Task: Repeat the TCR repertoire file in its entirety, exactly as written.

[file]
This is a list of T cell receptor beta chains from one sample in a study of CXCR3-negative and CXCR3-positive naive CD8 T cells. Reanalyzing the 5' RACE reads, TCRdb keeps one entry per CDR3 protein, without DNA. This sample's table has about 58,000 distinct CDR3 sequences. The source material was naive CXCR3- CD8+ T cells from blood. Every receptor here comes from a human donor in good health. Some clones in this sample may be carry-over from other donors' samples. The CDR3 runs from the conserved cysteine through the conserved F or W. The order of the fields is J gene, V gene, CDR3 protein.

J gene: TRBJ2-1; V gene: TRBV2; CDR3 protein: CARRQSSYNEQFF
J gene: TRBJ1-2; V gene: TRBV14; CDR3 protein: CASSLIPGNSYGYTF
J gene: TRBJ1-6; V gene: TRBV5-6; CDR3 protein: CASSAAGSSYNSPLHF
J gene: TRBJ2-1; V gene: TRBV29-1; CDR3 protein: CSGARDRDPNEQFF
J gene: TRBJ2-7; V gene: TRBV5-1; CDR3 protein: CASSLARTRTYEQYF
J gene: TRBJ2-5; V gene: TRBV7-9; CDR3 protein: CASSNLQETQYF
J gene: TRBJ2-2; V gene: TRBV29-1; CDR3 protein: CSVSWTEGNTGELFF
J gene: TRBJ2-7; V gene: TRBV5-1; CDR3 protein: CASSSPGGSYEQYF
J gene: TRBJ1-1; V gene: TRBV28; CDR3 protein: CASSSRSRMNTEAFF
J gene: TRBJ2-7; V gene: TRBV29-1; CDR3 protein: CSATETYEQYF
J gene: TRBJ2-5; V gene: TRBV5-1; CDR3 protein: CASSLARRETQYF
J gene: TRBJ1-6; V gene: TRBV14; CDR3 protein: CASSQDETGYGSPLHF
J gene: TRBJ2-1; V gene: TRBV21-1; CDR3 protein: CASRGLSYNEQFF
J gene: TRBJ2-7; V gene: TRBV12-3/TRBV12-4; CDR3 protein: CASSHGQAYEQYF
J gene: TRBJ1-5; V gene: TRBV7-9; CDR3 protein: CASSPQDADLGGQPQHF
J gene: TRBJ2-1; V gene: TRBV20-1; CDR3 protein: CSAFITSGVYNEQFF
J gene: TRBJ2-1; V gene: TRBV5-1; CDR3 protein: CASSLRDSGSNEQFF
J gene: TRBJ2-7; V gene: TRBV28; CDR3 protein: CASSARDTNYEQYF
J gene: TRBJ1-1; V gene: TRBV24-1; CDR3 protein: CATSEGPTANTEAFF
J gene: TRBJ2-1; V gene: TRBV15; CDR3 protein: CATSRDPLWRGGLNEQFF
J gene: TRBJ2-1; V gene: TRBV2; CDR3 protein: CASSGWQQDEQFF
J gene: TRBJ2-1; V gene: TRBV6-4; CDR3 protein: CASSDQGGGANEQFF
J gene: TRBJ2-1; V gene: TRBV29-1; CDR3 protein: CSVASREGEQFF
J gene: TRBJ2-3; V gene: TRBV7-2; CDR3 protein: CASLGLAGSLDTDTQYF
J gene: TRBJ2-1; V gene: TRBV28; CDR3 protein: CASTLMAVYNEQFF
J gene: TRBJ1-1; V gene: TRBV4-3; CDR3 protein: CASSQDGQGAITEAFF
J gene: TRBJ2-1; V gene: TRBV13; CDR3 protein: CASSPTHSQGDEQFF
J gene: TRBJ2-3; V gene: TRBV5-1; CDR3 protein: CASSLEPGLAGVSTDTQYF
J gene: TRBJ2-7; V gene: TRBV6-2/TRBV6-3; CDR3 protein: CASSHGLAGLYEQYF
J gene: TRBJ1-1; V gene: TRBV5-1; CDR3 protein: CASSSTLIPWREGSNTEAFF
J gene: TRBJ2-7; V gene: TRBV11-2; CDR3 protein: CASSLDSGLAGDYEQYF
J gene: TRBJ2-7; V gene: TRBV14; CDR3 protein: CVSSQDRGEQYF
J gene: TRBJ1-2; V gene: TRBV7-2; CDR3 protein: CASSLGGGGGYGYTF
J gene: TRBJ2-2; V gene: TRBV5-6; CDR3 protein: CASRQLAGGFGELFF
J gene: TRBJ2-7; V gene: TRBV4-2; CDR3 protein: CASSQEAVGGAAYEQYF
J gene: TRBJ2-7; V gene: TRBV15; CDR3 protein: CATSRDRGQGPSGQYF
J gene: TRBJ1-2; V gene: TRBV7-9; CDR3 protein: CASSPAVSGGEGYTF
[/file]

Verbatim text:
This is a list of T cell receptor beta chains from one sample in a study of CXCR3-negative and CXCR3-positive naive CD8 T cells. Reanalyzing the 5' RACE reads, TCRdb keeps one entry per CDR3 protein, without DNA. This sample's table has about 58,000 distinct CDR3 sequences. The source material was naive CXCR3- CD8+ T cells from blood. Every receptor here comes from a human donor in good health. Some clones in this sample may be carry-over from other donors' samples. The CDR3 runs from the conserved cysteine through the conserved F or W. The order of the fields is J gene, V gene, CDR3 protein.

J gene: TRBJ2-1; V gene: TRBV2; CDR3 protein: CARRQSSYNEQFF
J gene: TRBJ1-2; V gene: TRBV14; CDR3 protein: CASSLIPGNSYGYTF
J gene: TRBJ1-6; V gene: TRBV5-6; CDR3 protein: CASSAAGSSYNSPLHF
J gene: TRBJ2-1; V gene: TRBV29-1; CDR3 protein: CSGARDRDPNEQFF
J gene: TRBJ2-7; V gene: TRBV5-1; CDR3 protein: CASSLARTRTYEQYF
J gene: TRBJ2-5; V gene: TRBV7-9; CDR3 protein: CASSNLQETQYF
J gene: TRBJ2-2; V gene: TRBV29-1; CDR3 protein: CSVSWTEGNTGELFF
J gene: TRBJ2-7; V gene: TRBV5-1; CDR3 protein: CASSSPGGSYEQYF
J gene: TRBJ1-1; V gene: TRBV28; CDR3 protein: CASSSRSRMNTEAFF
J gene: TRBJ2-7; V gene: TRBV29-1; CDR3 protein: CSATETYEQYF
J gene: TRBJ2-5; V gene: TRBV5-1; CDR3 protein: CASSLARRETQYF
J gene: TRBJ1-6; V gene: TRBV14; CDR3 protein: CASSQDETGYGSPLHF
J gene: TRBJ2-1; V gene: TRBV21-1; CDR3 protein: CASRGLSYNEQFF
J gene: TRBJ2-7; V gene: TRBV12-3/TRBV12-4; CDR3 protein: CASSHGQAYEQYF
J gene: TRBJ1-5; V gene: TRBV7-9; CDR3 protein: CASSPQDADLGGQPQHF
J gene: TRBJ2-1; V gene: TRBV20-1; CDR3 protein: CSAFITSGVYNEQFF
J gene: TRBJ2-1; V gene: TRBV5-1; CDR3 protein: CASSLRDSGSNEQFF
J gene: TRBJ2-7; V gene: TRBV28; CDR3 protein: CASSARDTNYEQYF
J gene: TRBJ1-1; V gene: TRBV24-1; CDR3 protein: CATSEGPTANTEAFF
J gene: TRBJ2-1; V gene: TRBV15; CDR3 protein: CATSRDPLWRGGLNEQFF
J gene: TRBJ2-1; V gene: TRBV2; CDR3 protein: CASSGWQQDEQFF
J gene: TRBJ2-1; V gene: TRBV6-4; CDR3 protein: CASSDQGGGANEQFF
J gene: TRBJ2-1; V gene: TRBV29-1; CDR3 protein: CSVASREGEQFF
J gene: TRBJ2-3; V gene: TRBV7-2; CDR3 protein: CASLGLAGSLDTDTQYF
J gene: TRBJ2-1; V gene: TRBV28; CDR3 protein: CASTLMAVYNEQFF
J gene: TRBJ1-1; V gene: TRBV4-3; CDR3 protein: CASSQDGQGAITEAFF
J gene: TRBJ2-1; V gene: TRBV13; CDR3 protein: CASSPTHSQGDEQFF
J gene: TRBJ2-3; V gene: TRBV5-1; CDR3 protein: CASSLEPGLAGVSTDTQYF
J gene: TRBJ2-7; V gene: TRBV6-2/TRBV6-3; CDR3 protein: CASSHGLAGLYEQYF
J gene: TRBJ1-1; V gene: TRBV5-1; CDR3 protein: CASSSTLIPWREGSNTEAFF
J gene: TRBJ2-7; V gene: TRBV11-2; CDR3 protein: CASSLDSGLAGDYEQYF
J gene: TRBJ2-7; V gene: TRBV14; CDR3 protein: CVSSQDRGEQYF
J gene: TRBJ1-2; V gene: TRBV7-2; CDR3 protein: CASSLGGGGGYGYTF
J gene: TRBJ2-2; V gene: TRBV5-6; CDR3 protein: CASRQLAGGFGELFF
J gene: TRBJ2-7; V gene: TRBV4-2; CDR3 protein: CASSQEAVGGAAYEQYF
J gene: TRBJ2-7; V gene: TRBV15; CDR3 protein: CATSRDRGQGPSGQYF
J gene: TRBJ1-2; V gene: TRBV7-9; CDR3 protein: CASSPAVSGGEGYTF